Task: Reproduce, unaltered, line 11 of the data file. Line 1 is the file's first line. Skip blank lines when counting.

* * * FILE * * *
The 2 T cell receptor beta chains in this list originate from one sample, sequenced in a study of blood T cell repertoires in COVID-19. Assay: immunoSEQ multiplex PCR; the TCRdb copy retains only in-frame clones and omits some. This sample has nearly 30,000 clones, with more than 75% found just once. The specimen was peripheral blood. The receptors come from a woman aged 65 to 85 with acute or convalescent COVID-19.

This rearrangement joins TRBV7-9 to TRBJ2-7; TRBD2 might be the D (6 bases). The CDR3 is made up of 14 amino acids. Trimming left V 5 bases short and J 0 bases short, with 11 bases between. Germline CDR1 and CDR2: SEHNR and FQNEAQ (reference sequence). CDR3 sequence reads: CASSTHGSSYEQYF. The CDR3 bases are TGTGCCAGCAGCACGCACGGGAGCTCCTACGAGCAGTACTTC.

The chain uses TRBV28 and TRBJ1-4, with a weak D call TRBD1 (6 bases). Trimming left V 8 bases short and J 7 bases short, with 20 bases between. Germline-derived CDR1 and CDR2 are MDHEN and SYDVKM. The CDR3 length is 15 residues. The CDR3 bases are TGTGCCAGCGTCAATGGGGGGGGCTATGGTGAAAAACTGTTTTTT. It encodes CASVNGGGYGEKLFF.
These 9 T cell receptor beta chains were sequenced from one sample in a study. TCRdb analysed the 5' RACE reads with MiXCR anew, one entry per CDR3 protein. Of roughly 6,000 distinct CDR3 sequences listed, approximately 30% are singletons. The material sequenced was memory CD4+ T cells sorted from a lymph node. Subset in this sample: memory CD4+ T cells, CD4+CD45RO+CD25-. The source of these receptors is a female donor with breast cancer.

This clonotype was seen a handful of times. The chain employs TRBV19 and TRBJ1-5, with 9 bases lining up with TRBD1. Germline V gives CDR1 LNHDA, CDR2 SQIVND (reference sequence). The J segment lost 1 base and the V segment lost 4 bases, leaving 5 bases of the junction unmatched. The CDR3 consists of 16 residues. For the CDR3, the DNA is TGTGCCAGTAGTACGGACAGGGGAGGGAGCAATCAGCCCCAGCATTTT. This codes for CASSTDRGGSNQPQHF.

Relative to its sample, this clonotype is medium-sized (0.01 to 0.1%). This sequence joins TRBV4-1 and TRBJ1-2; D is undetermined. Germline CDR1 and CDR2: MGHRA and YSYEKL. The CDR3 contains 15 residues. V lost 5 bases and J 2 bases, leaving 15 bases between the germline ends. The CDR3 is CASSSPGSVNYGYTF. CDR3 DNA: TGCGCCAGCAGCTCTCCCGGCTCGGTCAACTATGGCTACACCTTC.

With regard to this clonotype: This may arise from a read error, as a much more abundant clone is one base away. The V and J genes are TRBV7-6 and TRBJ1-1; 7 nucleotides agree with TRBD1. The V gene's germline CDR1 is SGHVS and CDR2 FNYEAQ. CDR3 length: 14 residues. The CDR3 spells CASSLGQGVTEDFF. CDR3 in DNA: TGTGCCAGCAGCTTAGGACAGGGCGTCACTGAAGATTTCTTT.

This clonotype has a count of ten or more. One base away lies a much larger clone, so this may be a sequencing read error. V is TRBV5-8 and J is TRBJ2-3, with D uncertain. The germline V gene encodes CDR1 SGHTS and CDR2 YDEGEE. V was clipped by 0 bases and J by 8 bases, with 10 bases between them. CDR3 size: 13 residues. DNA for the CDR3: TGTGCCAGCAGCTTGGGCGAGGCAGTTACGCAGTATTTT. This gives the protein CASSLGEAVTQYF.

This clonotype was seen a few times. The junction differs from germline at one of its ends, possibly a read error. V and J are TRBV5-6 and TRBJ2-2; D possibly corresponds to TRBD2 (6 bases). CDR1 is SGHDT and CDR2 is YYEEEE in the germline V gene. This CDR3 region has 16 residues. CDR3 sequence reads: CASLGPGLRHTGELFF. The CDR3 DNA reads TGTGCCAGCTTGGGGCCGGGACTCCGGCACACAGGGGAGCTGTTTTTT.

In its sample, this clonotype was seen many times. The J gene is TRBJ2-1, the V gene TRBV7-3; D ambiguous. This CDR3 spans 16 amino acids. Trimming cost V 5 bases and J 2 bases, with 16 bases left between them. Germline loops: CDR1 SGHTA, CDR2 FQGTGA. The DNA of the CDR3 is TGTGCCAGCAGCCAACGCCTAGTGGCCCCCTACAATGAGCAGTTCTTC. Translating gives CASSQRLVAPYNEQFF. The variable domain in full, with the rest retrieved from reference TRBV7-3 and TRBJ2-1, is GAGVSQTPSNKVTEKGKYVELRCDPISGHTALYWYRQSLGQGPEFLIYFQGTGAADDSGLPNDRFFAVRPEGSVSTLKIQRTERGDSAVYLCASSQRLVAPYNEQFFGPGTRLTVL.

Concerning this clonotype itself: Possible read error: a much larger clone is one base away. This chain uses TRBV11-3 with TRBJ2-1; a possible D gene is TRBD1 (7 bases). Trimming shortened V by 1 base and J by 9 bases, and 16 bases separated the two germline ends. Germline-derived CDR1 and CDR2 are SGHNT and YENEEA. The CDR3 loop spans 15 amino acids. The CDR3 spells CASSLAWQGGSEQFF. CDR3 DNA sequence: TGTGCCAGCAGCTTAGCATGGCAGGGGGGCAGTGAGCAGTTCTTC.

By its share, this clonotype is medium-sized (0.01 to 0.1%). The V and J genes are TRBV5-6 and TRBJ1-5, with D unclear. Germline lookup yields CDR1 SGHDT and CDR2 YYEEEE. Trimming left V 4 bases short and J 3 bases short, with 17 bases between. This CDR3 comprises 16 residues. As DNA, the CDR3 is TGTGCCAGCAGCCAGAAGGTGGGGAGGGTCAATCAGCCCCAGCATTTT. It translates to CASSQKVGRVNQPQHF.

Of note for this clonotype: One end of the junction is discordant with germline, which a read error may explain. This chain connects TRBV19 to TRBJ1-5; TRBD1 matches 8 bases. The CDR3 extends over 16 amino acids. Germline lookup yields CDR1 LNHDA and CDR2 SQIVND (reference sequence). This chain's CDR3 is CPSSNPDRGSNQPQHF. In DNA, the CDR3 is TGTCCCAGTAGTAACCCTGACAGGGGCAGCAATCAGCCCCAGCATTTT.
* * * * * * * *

Concerning this clonotype itself: Possible read error: a much larger clone is one base away. This chain uses TRBV11-3 with TRBJ2-1; a possible D gene is TRBD1 (7 bases). Trimming shortened V by 1 base and J by 9 bases, and 16 bases separated the two germline ends. Germline-derived CDR1 and CDR2 are SGHNT and YENEEA. The CDR3 loop spans 15 amino acids. The CDR3 spells CASSLAWQGGSEQFF. CDR3 DNA sequence: TGTGCCAGCAGCTTAGCATGGCAGGGGGGCAGTGAGCAGTTCTTC.